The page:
I'm not entirely sure why the numbers are shaking out this way. Readers seem to like the books, they get good reviews, and most of the time, just telling people about them makes them inclined to buy them. Booksellers tell me they're an easy sell. So why aren't they selling better? I think maybe they're misplaced being put in general fiction as chick lit. When the first book came out, chick lit was the hot thing, but it seems like the chick lit readers don't really care all that much, while it's the fantasy readers who are all over them, so maybe fantasy would have been a better fit. It also seems like at the chain level, the stores have missed the opportunity to build momentum with the series by not reordering the previous books when the new book comes out. You start hitting critical mass with a series when you get that additional shelf space, and there are people who don't notice a series until there are multiple books, showing that it's a series. My agent has made the suggestion of releasing the first book as a mass-market paperback, repackaged and shelved as fantasy. I haven't heard yet what the response was, but I'm not sensing a lot of enthusiasm over there. They seem to have thrown in the towel altogether.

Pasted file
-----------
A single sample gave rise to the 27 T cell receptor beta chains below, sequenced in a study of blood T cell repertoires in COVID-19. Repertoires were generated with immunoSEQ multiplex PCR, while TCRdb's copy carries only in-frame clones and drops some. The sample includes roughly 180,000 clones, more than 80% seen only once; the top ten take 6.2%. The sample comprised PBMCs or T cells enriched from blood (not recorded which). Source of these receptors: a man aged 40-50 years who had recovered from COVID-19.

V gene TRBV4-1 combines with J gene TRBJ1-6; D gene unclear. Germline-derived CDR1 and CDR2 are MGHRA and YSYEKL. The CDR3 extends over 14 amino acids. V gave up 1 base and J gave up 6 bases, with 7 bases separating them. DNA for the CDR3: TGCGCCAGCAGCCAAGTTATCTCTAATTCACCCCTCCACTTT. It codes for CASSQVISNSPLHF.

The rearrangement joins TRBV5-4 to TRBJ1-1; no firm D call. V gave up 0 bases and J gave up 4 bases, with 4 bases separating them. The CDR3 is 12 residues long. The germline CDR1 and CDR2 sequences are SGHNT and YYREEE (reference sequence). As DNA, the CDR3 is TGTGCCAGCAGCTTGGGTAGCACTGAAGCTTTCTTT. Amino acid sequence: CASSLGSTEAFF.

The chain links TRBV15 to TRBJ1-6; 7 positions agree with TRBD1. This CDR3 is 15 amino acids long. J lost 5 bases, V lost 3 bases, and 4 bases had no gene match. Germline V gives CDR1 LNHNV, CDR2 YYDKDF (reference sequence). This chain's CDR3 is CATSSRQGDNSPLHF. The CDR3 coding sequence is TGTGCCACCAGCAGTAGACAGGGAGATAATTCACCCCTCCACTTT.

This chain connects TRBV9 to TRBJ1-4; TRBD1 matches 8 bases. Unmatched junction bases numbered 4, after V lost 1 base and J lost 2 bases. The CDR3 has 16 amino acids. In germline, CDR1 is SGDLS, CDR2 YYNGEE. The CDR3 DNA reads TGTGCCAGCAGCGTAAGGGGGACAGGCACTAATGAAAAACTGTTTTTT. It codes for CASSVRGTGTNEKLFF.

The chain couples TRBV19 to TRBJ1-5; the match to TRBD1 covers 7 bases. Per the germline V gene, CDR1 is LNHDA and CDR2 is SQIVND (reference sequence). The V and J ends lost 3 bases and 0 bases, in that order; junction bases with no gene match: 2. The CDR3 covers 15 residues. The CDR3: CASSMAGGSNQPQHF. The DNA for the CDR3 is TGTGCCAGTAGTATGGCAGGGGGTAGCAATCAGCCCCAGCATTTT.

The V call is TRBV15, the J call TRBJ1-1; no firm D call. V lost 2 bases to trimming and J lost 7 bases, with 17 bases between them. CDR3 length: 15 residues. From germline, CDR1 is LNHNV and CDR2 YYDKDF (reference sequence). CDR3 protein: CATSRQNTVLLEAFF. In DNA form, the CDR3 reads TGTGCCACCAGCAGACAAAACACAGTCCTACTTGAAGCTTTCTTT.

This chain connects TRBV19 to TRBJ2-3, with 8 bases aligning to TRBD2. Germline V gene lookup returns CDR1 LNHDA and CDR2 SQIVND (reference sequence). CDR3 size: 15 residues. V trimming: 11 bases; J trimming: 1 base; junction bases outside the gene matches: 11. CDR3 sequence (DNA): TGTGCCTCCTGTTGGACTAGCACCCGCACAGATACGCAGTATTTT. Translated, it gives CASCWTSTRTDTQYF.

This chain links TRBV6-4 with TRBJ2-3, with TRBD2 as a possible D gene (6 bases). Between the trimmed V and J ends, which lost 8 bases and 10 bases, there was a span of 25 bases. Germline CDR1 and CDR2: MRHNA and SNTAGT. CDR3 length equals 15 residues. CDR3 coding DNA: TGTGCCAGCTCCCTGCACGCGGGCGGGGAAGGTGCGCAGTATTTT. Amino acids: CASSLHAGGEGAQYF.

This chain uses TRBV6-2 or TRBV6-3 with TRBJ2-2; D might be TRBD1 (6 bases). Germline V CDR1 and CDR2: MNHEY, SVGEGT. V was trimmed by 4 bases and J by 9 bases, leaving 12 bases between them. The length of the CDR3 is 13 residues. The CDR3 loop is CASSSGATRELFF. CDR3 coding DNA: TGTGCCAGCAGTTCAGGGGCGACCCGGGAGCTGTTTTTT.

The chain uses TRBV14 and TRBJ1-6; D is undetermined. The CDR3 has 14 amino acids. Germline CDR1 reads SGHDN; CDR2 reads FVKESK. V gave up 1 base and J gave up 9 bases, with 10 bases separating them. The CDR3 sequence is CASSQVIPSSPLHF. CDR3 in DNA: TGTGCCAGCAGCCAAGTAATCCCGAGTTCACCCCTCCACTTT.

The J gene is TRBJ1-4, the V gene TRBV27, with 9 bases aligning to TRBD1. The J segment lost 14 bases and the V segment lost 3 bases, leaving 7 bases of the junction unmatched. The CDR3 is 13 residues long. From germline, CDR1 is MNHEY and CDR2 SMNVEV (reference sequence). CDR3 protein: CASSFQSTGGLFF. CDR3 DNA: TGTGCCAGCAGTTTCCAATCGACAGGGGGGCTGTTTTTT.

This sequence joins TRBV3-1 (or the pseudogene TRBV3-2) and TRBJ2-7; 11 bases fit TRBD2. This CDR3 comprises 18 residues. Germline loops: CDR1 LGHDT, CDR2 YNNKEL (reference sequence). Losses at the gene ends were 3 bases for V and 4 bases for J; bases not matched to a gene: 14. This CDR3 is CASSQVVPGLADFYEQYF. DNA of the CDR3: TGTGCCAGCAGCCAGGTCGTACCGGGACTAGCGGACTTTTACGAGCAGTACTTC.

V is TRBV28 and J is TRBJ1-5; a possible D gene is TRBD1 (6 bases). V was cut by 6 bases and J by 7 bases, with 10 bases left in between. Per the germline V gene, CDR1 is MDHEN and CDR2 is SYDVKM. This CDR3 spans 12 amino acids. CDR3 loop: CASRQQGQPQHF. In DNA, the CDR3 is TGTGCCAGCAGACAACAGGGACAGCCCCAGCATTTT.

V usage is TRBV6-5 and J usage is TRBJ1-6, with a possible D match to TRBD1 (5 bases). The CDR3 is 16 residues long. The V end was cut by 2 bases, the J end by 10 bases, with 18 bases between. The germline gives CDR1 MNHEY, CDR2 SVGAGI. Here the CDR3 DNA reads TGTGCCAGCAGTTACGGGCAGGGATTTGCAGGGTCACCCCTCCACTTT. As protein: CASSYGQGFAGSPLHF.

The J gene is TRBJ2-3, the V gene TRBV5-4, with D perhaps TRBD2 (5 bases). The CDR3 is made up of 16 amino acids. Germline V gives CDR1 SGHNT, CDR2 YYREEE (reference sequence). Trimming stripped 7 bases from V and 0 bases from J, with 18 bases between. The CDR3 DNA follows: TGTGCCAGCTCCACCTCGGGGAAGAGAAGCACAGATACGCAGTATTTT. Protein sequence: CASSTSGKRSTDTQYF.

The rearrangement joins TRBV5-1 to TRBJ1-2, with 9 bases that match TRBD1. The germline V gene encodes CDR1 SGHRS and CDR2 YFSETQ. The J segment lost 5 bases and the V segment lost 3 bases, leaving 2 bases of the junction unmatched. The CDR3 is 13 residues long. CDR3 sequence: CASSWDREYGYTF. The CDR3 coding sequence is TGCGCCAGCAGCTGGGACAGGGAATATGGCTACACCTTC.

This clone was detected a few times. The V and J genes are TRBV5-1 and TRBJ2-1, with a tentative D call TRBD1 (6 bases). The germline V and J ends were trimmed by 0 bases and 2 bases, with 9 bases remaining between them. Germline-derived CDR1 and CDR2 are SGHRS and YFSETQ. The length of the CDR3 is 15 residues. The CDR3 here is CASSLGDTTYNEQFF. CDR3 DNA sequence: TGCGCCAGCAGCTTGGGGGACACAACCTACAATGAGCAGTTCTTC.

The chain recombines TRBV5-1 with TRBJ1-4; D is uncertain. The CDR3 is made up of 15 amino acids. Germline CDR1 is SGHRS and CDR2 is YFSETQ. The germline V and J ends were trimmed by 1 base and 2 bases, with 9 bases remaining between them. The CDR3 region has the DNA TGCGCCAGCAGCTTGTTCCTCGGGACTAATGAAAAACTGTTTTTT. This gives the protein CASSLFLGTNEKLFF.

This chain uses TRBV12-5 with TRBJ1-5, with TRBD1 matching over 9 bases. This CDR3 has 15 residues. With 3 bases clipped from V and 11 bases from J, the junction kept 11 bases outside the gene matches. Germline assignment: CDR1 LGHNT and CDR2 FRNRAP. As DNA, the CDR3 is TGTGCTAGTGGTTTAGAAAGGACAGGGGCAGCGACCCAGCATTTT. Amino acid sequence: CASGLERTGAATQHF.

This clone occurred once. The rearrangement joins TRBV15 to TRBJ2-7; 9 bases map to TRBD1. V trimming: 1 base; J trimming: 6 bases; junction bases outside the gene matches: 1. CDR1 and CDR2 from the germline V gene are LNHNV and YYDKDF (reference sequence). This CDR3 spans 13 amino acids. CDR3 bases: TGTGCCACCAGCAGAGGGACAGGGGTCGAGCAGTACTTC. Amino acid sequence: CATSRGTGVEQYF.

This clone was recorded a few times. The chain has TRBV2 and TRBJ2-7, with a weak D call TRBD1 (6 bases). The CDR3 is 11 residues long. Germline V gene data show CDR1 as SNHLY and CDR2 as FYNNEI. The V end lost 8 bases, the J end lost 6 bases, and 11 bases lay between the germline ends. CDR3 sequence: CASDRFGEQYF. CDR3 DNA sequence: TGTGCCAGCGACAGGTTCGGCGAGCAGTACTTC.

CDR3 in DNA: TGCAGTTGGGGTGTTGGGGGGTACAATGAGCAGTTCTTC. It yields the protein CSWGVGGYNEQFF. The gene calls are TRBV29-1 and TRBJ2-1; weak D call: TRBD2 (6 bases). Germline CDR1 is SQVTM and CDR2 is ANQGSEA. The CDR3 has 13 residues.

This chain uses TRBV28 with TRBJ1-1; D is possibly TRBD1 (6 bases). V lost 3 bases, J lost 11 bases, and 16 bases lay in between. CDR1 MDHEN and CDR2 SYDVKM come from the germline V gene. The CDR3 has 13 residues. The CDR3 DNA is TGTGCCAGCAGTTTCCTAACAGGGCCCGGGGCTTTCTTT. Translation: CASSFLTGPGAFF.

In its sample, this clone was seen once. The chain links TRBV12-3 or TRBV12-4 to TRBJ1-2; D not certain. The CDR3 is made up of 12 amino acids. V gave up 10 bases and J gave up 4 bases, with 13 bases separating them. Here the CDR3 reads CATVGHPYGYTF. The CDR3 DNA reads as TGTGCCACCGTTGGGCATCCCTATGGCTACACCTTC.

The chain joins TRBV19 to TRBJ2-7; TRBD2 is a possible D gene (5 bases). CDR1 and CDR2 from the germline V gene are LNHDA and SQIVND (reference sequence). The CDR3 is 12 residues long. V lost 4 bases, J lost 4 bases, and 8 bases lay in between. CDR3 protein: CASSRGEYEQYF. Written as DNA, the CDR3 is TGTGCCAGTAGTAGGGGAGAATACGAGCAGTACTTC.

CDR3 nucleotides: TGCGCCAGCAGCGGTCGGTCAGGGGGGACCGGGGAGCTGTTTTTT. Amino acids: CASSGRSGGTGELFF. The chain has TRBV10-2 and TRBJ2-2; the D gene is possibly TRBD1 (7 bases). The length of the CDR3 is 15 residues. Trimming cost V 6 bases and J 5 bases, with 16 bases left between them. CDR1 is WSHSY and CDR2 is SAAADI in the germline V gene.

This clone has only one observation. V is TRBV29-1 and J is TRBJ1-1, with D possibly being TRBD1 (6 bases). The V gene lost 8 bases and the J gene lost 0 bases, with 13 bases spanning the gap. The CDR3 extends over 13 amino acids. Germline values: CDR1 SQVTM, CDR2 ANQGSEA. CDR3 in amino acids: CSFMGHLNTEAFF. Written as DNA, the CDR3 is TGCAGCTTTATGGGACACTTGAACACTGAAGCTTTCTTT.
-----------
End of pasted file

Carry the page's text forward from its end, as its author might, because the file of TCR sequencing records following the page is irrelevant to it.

This does not mean there will never be a book five. We may see if anyone else wants it (though that's a long shot because few publishers want to pick up a series near the end -- however, I know there's at least one editor who is already looking at it). Or the original publisher might end up wanting it if sales suddenly start picking up for the series or for whatever I write next. The hard part there is that while I'm still seeing new people getting on board with the series, most of the stores I've visited are only carrying the first book and the third book, so new readers will have a hard time finding the second book, which makes them less inclined to try to third book. To continue with the series, they'll have to make a real effort to find the second book. It will take one of those tipping points I've mentioned before to make the whole series really take off in a way that will make a difference.